• concentration and meditation on the Scriptures will suffer because of what Cory Doctorow has called “an ecosystem of interruption technologies” (animations, hyperlinks, live feeds, pop-ups and so on)
  • qualitative depth of reading will be sacrificed for reading geared to a quantitative scope
  • e-books may augment a predisposition to uncouple content from form which may lead to tendencies to view the Scriptures as something detached from their incarnational form – the textual equivalent of Cartesian dualism
  • the role of the local church in the transmission and interpretation of the Scriptures will decline

Without a doubt the positive and negative effects of the digital age represent a challenge for the Church. Hopefully we’ll do what’s necessary to curb the negative effect of technologies while simultaneously encouraging the use of emerging technologies that facilitate and advance engagement with the Bible.

Have your say. What would you add or subtract from the comments above.

© Scripture Union Canada 2013


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A Pivotal Point

Bible engagement is at a pivotal point. With the help of smart phones, tablets and other devices the Scriptures are more accessible than ever before. We live in exceptional times. Digital technology provides proximity and unprecedented connectivity to the Bible.

New technologies and social media make it possible to dream about doing things that would have been beyond reach some years ago. Since we crossed over from Gutenberg to Google there are tremendous opportunities to retell the Story in creative new ways. Imagine an online game enabling children or youth to develop avatars, enter a virtual world, and as part of the action, engage with the Scriptures – it’s coming. Imagine the Bible in 3D – it’s coming. Imagine interfacing with a hologram of David as he slots a stone into his sling and begins to run toward Goliath – it’s coming!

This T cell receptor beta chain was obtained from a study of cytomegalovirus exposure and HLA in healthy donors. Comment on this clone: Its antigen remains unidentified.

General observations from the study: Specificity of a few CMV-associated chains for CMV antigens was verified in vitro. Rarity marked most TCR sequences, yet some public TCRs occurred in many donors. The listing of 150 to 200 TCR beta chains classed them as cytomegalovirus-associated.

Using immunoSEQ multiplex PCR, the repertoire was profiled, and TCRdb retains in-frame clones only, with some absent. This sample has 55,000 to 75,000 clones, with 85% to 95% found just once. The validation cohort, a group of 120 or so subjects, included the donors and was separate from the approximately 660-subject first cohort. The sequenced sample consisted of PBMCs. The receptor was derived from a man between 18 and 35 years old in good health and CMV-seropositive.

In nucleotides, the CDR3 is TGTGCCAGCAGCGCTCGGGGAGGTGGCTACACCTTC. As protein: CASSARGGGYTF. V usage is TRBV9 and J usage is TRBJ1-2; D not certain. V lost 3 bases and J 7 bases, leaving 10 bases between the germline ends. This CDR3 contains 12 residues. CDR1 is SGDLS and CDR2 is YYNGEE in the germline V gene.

Imagine interactive technology prompting you to reflect on the Scriptures daily, tracking your progress and facilitating sharing via social media – it’s come! Scripture Union Canada has developed and published theStory™ – an online Bible reading guide emphasizing the biblical narrative. Features of theStory™ are:

  • connects our stories with God’s Story
  • a chronological plan
  • free sign up at http://thestory.scriptureunion.ca/subscribe
  • unpacks the Bible in 4-5 years
  • the 3R’s methodology
  • trans-denominational and Evangelical
  • global audience
  • geared for millennials
  • suitable for adults of all ages
  • distinctive partnership of writers
  • flexible and shareable format
  • networking and promotional features
  • invites you to “write” yourself into it

theStory™ has just begun but we’re continuing to dream about what we can do to enhance it. What if we added an audio version, film, multiple languages, or provided a blog that enabled subscribers to chat about the biblical reflections with the writers and other readers? What if we could add family, youth, children’s and small group versions of theStory™? What if . . . we could help this generation become the most biblically engaged of all time?

© Scripture Union Canada 2013